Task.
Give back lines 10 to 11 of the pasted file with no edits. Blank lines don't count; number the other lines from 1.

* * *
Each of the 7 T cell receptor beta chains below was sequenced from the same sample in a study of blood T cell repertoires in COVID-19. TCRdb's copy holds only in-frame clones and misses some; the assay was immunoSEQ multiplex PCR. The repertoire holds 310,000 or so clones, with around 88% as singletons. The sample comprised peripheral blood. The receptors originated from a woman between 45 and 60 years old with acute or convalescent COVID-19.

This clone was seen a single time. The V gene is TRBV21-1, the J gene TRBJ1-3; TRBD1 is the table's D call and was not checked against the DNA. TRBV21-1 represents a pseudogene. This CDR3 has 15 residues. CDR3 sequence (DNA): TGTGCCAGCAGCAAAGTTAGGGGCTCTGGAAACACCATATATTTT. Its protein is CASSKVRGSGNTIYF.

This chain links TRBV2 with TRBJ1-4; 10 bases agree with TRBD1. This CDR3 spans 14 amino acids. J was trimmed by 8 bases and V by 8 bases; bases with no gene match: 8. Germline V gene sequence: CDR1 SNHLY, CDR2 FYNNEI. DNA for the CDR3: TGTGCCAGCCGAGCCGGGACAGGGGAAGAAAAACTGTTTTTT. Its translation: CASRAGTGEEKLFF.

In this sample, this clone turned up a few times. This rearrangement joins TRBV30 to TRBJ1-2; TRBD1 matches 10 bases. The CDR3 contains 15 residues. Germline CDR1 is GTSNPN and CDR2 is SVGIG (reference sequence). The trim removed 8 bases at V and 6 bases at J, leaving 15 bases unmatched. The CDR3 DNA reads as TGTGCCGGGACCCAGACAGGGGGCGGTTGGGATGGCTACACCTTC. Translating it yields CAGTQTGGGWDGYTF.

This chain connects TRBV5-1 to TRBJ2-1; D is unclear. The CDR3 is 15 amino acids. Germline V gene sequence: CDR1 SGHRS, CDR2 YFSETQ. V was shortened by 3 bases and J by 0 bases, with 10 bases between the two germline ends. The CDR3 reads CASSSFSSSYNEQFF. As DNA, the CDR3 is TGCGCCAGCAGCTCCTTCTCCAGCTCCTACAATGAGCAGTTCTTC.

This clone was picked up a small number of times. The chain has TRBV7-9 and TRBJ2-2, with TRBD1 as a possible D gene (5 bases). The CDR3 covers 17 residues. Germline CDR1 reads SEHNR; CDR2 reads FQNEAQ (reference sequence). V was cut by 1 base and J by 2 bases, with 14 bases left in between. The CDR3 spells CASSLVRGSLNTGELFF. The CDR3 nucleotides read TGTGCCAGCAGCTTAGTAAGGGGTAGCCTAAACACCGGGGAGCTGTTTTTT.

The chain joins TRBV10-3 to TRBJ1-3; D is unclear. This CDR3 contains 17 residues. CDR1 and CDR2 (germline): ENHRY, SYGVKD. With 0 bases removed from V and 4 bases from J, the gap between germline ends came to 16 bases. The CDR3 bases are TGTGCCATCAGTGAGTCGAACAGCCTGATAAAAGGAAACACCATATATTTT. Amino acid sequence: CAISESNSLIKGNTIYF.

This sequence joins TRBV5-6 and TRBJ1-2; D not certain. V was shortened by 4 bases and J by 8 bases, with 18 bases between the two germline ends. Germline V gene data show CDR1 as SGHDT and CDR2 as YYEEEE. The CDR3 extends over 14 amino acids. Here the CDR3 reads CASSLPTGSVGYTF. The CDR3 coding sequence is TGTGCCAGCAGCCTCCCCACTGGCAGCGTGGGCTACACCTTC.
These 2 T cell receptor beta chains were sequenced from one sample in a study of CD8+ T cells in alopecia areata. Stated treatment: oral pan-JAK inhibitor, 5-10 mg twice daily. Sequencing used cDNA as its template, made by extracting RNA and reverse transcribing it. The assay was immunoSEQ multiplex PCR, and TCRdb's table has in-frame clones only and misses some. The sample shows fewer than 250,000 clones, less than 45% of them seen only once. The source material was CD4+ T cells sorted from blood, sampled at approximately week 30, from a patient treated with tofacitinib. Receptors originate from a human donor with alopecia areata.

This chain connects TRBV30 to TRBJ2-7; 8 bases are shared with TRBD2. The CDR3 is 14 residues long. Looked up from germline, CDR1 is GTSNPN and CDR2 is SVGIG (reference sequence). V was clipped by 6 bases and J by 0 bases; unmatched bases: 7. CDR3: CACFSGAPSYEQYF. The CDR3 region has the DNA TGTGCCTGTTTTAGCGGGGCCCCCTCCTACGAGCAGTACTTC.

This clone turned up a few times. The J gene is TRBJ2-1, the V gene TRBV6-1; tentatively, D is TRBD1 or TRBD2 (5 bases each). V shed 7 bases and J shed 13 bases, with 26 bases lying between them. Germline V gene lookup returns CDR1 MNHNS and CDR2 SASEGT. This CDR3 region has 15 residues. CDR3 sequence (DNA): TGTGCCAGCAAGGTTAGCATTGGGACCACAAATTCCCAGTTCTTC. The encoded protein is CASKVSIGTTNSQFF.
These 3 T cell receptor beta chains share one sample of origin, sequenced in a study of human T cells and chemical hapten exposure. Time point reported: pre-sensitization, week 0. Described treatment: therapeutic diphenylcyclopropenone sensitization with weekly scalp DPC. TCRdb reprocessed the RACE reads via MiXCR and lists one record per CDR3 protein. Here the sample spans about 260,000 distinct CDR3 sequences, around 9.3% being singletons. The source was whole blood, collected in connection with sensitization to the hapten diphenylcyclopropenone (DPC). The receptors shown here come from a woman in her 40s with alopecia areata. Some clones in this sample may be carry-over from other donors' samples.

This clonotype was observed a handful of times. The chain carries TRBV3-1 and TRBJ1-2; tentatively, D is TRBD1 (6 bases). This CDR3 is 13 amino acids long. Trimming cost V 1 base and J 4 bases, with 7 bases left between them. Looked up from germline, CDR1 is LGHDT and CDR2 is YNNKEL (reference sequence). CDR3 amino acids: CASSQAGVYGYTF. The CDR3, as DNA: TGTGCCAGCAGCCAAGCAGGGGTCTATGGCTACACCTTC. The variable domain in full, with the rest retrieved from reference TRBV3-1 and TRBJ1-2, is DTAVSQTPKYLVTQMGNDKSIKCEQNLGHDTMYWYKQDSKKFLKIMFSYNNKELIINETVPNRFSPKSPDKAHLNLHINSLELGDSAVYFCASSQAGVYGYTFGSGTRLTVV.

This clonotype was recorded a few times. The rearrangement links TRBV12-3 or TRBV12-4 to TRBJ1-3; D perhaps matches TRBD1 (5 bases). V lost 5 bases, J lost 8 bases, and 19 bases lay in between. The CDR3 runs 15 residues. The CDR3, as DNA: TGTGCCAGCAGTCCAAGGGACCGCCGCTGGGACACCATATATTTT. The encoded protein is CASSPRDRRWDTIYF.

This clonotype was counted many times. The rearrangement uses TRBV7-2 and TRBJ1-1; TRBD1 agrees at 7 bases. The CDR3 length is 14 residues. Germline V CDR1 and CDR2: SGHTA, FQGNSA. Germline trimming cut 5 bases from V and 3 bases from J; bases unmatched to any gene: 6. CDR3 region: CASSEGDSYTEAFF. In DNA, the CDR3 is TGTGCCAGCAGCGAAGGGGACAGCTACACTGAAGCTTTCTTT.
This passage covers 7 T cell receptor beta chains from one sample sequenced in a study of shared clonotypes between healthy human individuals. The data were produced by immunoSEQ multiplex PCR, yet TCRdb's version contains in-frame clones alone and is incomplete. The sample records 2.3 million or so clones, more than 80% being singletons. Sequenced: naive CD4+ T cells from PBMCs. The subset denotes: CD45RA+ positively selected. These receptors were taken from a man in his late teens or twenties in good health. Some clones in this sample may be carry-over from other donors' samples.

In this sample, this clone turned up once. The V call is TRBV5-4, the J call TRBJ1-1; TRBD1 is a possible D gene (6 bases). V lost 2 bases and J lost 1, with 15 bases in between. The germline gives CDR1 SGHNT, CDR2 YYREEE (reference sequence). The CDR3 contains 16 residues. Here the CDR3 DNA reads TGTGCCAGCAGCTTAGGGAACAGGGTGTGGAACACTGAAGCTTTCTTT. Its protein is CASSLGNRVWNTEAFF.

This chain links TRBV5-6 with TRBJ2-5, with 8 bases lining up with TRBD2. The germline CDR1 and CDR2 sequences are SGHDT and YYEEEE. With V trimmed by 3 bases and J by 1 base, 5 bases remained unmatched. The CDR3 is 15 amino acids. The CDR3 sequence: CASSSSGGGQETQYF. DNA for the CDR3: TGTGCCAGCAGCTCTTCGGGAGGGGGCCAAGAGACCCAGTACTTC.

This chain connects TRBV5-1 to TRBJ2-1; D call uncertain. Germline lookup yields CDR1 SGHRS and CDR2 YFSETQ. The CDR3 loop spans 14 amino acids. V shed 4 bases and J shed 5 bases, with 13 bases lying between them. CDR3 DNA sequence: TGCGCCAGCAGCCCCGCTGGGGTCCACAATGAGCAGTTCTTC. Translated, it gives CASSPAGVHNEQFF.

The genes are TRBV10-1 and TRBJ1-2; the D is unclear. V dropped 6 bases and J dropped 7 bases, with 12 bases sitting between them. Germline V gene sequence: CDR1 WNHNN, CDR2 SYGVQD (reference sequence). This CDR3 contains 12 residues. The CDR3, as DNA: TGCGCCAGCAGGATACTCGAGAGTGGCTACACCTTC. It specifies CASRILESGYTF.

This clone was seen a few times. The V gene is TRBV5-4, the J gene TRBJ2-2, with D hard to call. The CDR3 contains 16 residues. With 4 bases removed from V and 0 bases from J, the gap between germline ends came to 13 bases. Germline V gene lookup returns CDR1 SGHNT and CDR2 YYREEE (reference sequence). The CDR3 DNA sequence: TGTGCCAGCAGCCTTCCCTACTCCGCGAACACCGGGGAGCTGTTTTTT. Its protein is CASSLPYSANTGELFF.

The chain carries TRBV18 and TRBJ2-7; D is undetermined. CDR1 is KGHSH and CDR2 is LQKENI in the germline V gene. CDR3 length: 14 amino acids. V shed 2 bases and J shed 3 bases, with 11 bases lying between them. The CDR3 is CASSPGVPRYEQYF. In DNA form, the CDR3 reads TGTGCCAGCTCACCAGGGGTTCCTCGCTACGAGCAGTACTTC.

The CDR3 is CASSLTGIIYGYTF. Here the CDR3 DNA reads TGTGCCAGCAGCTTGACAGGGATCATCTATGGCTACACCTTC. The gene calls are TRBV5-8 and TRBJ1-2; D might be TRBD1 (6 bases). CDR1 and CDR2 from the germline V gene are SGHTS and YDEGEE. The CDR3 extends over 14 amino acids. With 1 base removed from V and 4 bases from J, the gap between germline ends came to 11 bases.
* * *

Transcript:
This chain connects TRBV30 to TRBJ2-7; 8 bases are shared with TRBD2. The CDR3 is 14 residues long. Looked up from germline, CDR1 is GTSNPN and CDR2 is SVGIG (reference sequence). V was clipped by 6 bases and J by 0 bases; unmatched bases: 7. CDR3: CACFSGAPSYEQYF. The CDR3 region has the DNA TGTGCCTGTTTTAGCGGGGCCCCCTCCTACGAGCAGTACTTC.

This clone turned up a few times. The J gene is TRBJ2-1, the V gene TRBV6-1; tentatively, D is TRBD1 or TRBD2 (5 bases each). V shed 7 bases and J shed 13 bases, with 26 bases lying between them. Germline V gene lookup returns CDR1 MNHNS and CDR2 SASEGT. This CDR3 region has 15 residues. CDR3 sequence (DNA): TGTGCCAGCAAGGTTAGCATTGGGACCACAAATTCCCAGTTCTTC. The encoded protein is CASKVSIGTTNSQFF.